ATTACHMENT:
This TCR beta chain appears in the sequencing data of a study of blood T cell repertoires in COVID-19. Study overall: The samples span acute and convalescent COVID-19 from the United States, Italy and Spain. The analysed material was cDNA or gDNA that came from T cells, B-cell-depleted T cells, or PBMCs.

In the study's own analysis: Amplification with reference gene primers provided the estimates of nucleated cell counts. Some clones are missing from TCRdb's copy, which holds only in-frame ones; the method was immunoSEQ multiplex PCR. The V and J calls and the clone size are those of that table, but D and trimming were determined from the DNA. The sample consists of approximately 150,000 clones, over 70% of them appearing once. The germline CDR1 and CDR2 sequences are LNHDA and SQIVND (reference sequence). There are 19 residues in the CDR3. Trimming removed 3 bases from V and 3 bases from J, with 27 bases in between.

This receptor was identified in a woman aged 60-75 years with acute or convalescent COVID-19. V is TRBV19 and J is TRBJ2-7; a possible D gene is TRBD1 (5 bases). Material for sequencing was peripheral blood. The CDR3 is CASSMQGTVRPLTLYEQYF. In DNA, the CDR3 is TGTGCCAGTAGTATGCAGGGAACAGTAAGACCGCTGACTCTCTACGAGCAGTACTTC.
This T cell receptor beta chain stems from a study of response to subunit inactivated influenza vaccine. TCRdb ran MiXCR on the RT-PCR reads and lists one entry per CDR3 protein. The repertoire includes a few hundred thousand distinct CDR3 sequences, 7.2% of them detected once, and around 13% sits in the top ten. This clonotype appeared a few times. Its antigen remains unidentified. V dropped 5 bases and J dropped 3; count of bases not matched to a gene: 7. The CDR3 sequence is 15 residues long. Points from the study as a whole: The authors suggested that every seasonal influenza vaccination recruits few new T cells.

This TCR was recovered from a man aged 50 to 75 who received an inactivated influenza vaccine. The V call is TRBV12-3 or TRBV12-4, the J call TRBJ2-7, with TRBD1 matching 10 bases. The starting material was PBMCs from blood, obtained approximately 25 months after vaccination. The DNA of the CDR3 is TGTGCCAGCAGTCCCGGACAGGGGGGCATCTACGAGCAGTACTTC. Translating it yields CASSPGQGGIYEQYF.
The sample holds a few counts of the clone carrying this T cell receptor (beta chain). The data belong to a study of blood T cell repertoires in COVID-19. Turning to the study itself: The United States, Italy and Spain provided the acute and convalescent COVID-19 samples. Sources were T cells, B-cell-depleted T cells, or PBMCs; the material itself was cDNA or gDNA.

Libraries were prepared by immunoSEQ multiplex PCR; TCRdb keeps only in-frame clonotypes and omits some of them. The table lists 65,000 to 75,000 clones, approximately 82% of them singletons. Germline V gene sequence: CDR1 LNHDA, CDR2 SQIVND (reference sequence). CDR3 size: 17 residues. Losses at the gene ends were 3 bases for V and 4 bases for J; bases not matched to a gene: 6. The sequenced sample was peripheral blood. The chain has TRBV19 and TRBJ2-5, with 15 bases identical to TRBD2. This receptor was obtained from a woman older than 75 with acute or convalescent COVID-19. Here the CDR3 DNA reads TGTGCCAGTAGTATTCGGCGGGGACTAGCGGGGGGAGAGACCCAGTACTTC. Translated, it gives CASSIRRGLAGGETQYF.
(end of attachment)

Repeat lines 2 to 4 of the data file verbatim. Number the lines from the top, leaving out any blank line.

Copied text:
In the study's own analysis: Amplification with reference gene primers provided the estimates of nucleated cell counts. Some clones are missing from TCRdb's copy, which holds only in-frame ones; the method was immunoSEQ multiplex PCR. The V and J calls and the clone size are those of that table, but D and trimming were determined from the DNA. The sample consists of approximately 150,000 clones, over 70% of them appearing once. The germline CDR1 and CDR2 sequences are LNHDA and SQIVND (reference sequence). There are 19 residues in the CDR3. Trimming removed 3 bases from V and 3 bases from J, with 27 bases in between.

This receptor was identified in a woman aged 60-75 years with acute or convalescent COVID-19. V is TRBV19 and J is TRBJ2-7; a possible D gene is TRBD1 (5 bases). Material for sequencing was peripheral blood. The CDR3 is CASSMQGTVRPLTLYEQYF. In DNA, the CDR3 is TGTGCCAGTAGTATGCAGGGAACAGTAAGACCGCTGACTCTCTACGAGCAGTACTTC.
This T cell receptor beta chain stems from a study of response to subunit inactivated influenza vaccine. TCRdb ran MiXCR on the RT-PCR reads and lists one entry per CDR3 protein. The repertoire includes a few hundred thousand distinct CDR3 sequences, 7.2% of them detected once, and around 13% sits in the top ten. This clonotype appeared a few times. Its antigen remains unidentified. V dropped 5 bases and J dropped 3; count of bases not matched to a gene: 7. The CDR3 sequence is 15 residues long. Points from the study as a whole: The authors suggested that every seasonal influenza vaccination recruits few new T cells.